US and Poland promise broad agenda for Middle East summit

February gathering suffers from slow uptake after Tehran protested anti-Iran agenda

Mike Pompeo, U.S. secretary of state, speaks to members of the media after a United Nations Security Council meeting in New York, U.S., on Saturday, Jan. 26, 2019. Pompeo took the U.S. effort to recognize Juan Guaido as Venezuela's rightful leader to the United Nations, part of a broader campaign to replace President Nicolas Maduro, and said the choice is between freedom and mayhem. Photographer: Jeenah Moon/Bloomberg
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Though neither of the organisers has confirmed details of the guest list, up to 70 countries were invited to a Warsaw summit on Iran in February.

The "Ministerial to Promote a Future of Peace and Security in the Middle East" is set for February 13-14 at the instigation of the US and Poland. During a briefing about the event on Monday, officials from both sides were keen to stress the discussion would tackle many of the challenges facing the region.

Officials have sought to dismiss accusations from Tehran that the meeting is an anti-Iran conference. The Iranian foreign ministry has dismissed the meeting as a “hostile act” and summoned Polish diplomats for a dressing down.

Federica Mogherini, the EU high representative for foreign affairs, pleaded previous commitments when confirming she would not attend. The British foreign secretary Jeremy Hunt agreed to show up after securing a promise from Mike Pompeo, the US Secretary of State, that a meeting of the Quad group of countries on Yemen would meet on the sidelines.  Germany and France are still to announce the level of representation they will send to Warsaw.

A senior US official told reporters that Iran would not be the sole focus of the conference.

"It's important to underscore that this is not an anti-Iran meeting or coalition-building exercise," the official said."From the start, this ministerial has been focused on exploring a range of issues important to the region's security and prosperity."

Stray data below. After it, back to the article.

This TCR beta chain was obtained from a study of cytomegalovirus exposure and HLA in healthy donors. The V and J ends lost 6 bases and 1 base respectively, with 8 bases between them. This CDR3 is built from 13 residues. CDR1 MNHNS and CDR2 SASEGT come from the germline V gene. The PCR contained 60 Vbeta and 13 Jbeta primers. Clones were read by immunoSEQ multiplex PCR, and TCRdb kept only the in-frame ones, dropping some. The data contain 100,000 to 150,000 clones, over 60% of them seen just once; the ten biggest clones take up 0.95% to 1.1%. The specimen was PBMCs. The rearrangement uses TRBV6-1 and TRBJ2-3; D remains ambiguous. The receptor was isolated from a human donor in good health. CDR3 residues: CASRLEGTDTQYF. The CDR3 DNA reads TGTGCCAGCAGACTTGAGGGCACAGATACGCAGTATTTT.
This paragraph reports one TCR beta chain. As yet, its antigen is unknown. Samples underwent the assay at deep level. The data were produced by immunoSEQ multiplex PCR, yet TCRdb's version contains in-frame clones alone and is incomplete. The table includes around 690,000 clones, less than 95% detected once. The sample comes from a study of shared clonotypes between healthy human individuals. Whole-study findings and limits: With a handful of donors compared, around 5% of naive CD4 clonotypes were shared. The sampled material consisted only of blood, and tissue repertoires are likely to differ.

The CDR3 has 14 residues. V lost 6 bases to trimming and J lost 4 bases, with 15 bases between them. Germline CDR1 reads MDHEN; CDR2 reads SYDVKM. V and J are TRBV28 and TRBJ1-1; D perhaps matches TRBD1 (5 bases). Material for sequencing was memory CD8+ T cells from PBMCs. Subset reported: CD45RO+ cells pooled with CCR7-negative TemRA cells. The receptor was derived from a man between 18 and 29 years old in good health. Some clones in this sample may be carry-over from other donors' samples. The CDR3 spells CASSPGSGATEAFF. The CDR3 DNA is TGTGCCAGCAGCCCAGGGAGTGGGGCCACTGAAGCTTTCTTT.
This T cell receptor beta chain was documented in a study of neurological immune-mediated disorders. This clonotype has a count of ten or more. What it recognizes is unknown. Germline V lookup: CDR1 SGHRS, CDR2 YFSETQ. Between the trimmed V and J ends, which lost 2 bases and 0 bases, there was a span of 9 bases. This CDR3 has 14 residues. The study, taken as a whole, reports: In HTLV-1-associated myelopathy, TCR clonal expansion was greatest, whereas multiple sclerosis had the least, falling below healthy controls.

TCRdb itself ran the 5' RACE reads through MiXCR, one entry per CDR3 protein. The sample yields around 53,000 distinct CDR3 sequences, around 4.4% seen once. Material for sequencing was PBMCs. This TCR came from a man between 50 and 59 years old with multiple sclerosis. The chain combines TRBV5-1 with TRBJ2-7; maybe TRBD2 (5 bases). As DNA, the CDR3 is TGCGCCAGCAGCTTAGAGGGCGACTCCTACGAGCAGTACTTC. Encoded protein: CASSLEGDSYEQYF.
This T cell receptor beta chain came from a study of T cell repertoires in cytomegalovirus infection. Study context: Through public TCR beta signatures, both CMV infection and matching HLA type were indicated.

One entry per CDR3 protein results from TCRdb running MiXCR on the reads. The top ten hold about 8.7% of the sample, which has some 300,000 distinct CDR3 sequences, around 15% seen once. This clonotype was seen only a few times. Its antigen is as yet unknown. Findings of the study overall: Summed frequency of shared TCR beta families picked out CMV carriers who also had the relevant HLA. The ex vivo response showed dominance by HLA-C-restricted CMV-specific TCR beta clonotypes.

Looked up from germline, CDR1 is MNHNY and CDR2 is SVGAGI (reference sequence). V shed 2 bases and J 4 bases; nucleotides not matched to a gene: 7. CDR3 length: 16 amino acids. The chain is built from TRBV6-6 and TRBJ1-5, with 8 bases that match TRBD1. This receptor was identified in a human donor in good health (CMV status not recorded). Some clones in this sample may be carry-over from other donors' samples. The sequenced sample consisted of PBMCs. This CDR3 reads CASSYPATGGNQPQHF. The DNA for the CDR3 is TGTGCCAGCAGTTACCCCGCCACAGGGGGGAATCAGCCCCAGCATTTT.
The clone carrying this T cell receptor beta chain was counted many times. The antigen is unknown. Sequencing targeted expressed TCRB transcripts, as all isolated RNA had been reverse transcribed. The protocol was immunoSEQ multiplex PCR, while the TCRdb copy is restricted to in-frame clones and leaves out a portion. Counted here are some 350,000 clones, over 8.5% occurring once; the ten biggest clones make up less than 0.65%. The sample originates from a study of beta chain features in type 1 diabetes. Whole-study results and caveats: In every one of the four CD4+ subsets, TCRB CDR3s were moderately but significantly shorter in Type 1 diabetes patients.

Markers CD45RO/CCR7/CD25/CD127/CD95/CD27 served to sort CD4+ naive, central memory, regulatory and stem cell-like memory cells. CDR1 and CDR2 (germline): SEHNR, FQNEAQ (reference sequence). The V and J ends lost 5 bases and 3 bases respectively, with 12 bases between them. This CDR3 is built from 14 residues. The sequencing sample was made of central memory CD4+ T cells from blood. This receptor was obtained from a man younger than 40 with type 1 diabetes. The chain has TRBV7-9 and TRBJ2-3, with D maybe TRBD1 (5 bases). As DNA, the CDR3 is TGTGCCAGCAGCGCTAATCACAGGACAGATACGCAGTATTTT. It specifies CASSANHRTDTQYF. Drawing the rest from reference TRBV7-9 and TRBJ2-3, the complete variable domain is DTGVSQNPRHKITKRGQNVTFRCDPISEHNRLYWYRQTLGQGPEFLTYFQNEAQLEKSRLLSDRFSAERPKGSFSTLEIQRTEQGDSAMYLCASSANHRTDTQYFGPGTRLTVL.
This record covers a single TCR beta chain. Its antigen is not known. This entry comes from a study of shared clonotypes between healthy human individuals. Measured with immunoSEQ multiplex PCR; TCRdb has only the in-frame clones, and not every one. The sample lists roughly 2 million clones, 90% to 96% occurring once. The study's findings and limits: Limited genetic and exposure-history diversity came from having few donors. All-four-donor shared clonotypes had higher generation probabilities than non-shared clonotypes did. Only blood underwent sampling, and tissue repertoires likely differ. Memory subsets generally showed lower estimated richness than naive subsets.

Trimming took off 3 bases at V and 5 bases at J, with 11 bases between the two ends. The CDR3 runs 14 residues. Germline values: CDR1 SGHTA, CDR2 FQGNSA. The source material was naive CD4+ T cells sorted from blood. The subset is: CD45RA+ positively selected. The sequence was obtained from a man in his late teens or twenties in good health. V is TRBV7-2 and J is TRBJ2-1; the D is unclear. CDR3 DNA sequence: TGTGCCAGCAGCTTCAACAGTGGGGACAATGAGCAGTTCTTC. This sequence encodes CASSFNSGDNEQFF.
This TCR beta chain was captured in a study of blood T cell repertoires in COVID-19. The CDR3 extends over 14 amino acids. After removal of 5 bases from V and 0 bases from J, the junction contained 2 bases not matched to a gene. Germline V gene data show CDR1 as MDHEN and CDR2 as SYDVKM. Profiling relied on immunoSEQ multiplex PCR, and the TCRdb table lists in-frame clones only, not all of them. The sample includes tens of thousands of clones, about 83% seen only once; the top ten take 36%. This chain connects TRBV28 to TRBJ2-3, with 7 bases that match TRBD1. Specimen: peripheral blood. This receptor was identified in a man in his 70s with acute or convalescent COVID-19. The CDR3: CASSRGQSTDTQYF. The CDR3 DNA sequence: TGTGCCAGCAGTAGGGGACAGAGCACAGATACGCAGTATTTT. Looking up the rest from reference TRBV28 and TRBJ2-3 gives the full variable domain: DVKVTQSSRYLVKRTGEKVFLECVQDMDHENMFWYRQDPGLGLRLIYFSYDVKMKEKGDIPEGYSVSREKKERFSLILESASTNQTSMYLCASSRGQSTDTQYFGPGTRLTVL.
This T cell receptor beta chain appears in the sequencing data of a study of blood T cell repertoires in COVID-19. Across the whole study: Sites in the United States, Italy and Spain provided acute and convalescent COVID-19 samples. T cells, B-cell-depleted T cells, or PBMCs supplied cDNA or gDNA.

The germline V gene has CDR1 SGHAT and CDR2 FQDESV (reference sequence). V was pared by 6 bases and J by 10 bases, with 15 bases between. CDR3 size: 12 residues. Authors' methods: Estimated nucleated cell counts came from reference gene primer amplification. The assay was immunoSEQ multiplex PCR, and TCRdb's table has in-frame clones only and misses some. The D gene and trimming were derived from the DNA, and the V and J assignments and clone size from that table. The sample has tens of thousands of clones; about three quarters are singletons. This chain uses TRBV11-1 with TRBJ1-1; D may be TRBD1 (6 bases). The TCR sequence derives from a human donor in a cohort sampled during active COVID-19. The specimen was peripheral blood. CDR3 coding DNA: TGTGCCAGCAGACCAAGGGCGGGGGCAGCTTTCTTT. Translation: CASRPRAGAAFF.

"We are going to discuss Iran because it’s not possible to have any conversation about the Middle East without having some reference to Iran," he added. "But that doesn’t make it an Iran ministerial, and it never has.

"We have a very comprehensive agenda. It’s been that way from the beginning.  We’re very pleased with the responses we’ve been getting from around the world."

Washington is seeking the establishment of working groups in the aftermath of the Warsaw discussions that would follow-up on policy priorities identified by the participants. "We want to get some momentum coming out of Warsaw," he said.


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The official said that the conference would discuss the crises in Syria and Yemen as well as missile proliferation, cyber issues, human rights and refugees, with working groups then tasked with following up.

"What happens in the Middle East is relevant to countries around the world," he said.

Mr Pompeo has praised the get-together as an opportunity for ministers from around the world to initiate further diplomatic activity through working groups. It comes almost as Iran marks 40 years since its Islamic revolution and after the United States reimposed sweeping sanctions on the country.

It is hard to shake the perception that Poland is an unlikely venue for an impromptu high-level gathering on the woes of the region.

“Poland is not an obvious choice as the location for the Middle East conference, to say the least. The country’s political and economic stakes in Iran are not high, and its record of engagement in the region is rather moderate,” the Polish commentator Piotr Buras wrote for the European Council on Foreign Affairs in a research note. "Warsaw is the capital of a central European EU and NATO member state, not a neutral place like Geneva, Helsinki, or Vienna where difficult multilateral negotiations usually take place. The assumption that Poland’s interest in holding the controversial meeting lies primarily in its bid for a special partnership with the US is thus not far-fetched."